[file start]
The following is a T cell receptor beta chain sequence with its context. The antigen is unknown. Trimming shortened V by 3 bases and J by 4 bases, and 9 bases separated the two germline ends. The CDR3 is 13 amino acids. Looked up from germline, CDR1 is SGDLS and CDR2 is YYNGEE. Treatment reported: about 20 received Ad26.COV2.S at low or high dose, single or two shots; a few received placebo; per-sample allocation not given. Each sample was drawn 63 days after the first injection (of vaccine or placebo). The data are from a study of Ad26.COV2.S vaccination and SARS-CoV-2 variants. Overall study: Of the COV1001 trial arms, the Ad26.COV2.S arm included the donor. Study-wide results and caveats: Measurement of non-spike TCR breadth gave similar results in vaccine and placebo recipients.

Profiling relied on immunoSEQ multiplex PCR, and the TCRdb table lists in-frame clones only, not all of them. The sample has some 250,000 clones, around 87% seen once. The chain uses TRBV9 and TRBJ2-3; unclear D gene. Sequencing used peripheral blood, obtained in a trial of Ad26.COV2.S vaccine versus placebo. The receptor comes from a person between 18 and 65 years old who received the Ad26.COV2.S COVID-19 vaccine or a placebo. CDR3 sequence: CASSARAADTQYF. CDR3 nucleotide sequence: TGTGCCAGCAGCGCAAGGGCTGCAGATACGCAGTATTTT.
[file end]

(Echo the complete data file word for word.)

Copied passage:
The following is a T cell receptor beta chain sequence with its context. The antigen is unknown. Trimming shortened V by 3 bases and J by 4 bases, and 9 bases separated the two germline ends. The CDR3 is 13 amino acids. Looked up from germline, CDR1 is SGDLS and CDR2 is YYNGEE. Treatment reported: about 20 received Ad26.COV2.S at low or high dose, single or two shots; a few received placebo; per-sample allocation not given. Each sample was drawn 63 days after the first injection (of vaccine or placebo). The data are from a study of Ad26.COV2.S vaccination and SARS-CoV-2 variants. Overall study: Of the COV1001 trial arms, the Ad26.COV2.S arm included the donor. Study-wide results and caveats: Measurement of non-spike TCR breadth gave similar results in vaccine and placebo recipients.

Profiling relied on immunoSEQ multiplex PCR, and the TCRdb table lists in-frame clones only, not all of them. The sample has some 250,000 clones, around 87% seen once. The chain uses TRBV9 and TRBJ2-3; unclear D gene. Sequencing used peripheral blood, obtained in a trial of Ad26.COV2.S vaccine versus placebo. The receptor comes from a person between 18 and 65 years old who received the Ad26.COV2.S COVID-19 vaccine or a placebo. CDR3 sequence: CASSARAADTQYF. CDR3 nucleotide sequence: TGTGCCAGCAGCGCAAGGGCTGCAGATACGCAGTATTTT.